Namaya Fox

  • Glass

Namaya is a second generation glass artist forging his own path in flameworking borosilicate glass. Using precious metals to colour glass is his signature technique.

Studio Details

8 Breeden Street

Opening Hours

  • Sat 9 Sept10am - 4pm
  • Sun 10 Sept10am - 4pm
  • Mon 11 Sept10am - 4pm
  • Tue 12 SeptBy appointment
  • Wed 13 Sept10am - 4pm
  • Thu 14 Sept10am - 4pm
  • Fri 15 Sept10am - 4pm
  • Sat 16 Sept10am - 4pm
  • Sun 17 Sept10am - 4pm
  • Mon 18 Sept10am - 4pm
  • Tue 19 SeptBy appointment
  • Wed 20 Sept10am - 4pm
  • Thu 21 Sept10am - 4pm
  • Fri 22 Sept10am - 4pm
  • Sat 23 Sept10am - 4pm
  • Sun 24 Sept10am - 4pm
  • Parking suitable for cars
  • Parking suitable for buses
  • Universal access
  • Family friendly (suitable for children)

I am a second generation glass artist growing up around the furnace glass scene here in the South West of WA. My father started out as a flame worker and progressed into furnace work glassblowing. I started out glassblowing and have found my niche in flameworking Borosilicate glass. Although the glass chemistry is different the dance of heat and gravity is the same. In the open flame glass is a captivating medium.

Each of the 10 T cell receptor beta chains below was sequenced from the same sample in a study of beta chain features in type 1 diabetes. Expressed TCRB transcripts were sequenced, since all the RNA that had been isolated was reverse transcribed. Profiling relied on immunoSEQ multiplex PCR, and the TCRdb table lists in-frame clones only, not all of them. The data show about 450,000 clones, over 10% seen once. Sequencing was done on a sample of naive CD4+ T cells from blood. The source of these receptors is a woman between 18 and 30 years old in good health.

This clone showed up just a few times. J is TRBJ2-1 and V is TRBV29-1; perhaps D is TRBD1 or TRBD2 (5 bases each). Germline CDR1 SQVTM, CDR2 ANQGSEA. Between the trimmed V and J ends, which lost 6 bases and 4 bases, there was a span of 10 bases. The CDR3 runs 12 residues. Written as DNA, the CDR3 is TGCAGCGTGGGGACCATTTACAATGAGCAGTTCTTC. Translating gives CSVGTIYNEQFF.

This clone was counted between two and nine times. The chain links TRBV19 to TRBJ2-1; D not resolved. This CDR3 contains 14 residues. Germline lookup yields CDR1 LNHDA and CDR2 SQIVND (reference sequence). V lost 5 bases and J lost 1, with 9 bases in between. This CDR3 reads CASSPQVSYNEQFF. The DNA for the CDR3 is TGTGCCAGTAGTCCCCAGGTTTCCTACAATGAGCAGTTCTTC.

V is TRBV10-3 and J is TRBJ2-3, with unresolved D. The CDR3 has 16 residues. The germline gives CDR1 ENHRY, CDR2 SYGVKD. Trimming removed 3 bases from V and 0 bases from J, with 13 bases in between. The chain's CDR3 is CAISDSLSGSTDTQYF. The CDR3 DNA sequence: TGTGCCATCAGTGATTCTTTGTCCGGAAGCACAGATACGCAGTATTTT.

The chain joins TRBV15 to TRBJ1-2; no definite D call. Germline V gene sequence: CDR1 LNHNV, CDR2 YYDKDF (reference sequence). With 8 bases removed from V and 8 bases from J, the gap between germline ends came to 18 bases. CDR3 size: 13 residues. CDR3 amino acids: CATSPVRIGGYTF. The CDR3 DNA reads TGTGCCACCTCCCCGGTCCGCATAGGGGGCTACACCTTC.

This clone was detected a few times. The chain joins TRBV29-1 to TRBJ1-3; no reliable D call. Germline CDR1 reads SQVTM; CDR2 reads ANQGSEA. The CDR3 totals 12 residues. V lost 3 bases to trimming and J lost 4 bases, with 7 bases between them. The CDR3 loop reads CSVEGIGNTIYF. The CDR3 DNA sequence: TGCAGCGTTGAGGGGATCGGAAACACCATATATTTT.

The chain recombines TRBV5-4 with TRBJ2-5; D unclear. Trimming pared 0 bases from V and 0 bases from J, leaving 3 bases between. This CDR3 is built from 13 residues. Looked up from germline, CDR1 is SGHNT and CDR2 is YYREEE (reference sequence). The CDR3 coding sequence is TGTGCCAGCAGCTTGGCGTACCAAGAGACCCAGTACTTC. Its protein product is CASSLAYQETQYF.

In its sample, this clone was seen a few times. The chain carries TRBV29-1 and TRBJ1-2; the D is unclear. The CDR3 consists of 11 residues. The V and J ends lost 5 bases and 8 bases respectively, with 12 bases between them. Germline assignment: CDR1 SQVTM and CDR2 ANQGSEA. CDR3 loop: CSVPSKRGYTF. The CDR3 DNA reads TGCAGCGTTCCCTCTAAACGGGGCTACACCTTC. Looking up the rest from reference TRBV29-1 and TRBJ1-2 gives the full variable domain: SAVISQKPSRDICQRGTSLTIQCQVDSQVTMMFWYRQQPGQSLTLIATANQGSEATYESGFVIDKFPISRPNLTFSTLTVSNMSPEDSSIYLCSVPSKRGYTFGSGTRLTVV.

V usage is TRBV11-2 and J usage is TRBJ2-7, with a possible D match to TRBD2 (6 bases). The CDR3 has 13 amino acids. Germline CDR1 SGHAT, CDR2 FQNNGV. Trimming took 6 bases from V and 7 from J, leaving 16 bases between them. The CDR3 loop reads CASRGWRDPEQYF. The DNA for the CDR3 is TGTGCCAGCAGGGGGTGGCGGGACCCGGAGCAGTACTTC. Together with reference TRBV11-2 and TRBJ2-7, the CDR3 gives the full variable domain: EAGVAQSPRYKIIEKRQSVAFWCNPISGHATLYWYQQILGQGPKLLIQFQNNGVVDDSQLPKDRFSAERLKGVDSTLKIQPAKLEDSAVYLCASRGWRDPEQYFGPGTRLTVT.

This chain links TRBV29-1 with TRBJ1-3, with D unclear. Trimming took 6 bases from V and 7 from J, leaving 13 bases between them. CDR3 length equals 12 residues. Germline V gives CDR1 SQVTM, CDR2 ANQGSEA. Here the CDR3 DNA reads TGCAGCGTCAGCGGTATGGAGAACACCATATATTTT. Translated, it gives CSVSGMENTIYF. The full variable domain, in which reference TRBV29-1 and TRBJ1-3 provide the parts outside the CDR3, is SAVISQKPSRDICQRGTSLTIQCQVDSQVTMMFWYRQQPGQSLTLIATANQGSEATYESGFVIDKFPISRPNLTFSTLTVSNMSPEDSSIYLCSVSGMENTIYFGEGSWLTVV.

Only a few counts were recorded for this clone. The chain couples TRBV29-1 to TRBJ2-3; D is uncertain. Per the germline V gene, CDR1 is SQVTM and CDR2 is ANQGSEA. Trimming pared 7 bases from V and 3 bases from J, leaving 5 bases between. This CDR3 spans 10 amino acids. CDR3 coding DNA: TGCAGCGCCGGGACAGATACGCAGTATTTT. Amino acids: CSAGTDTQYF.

A glass torch capable of reaching high temperatures is required to soften the rods and tubing I use to create my range of hollow and solid forms. A recently obtained glass lathe has opened many possibilities to further explore shape and form using this precise equipment.
Along with the range of hollow vessels I also use unique techniques to design solid forms and jewellery. Intricate lobes of colour and shapes resembling flowers or coral colonies within pendant forms inspire wonder. A question commonly asked of me is ‘how did you get that in there?’ A signature style of mine is a fuming technique where Fine Silver and 24c Gold metals are vaporised onto the glass surface. Whether on the surface or encased in a lens of clear glass this technique produces an amazing array of colours I am continually drawn to.
A ritual when opening my kiln is to inspect and take pieces to the sun to observe that magical play of colour and light refraction.
Being able to translate my imagination into something tangible brings me great joy.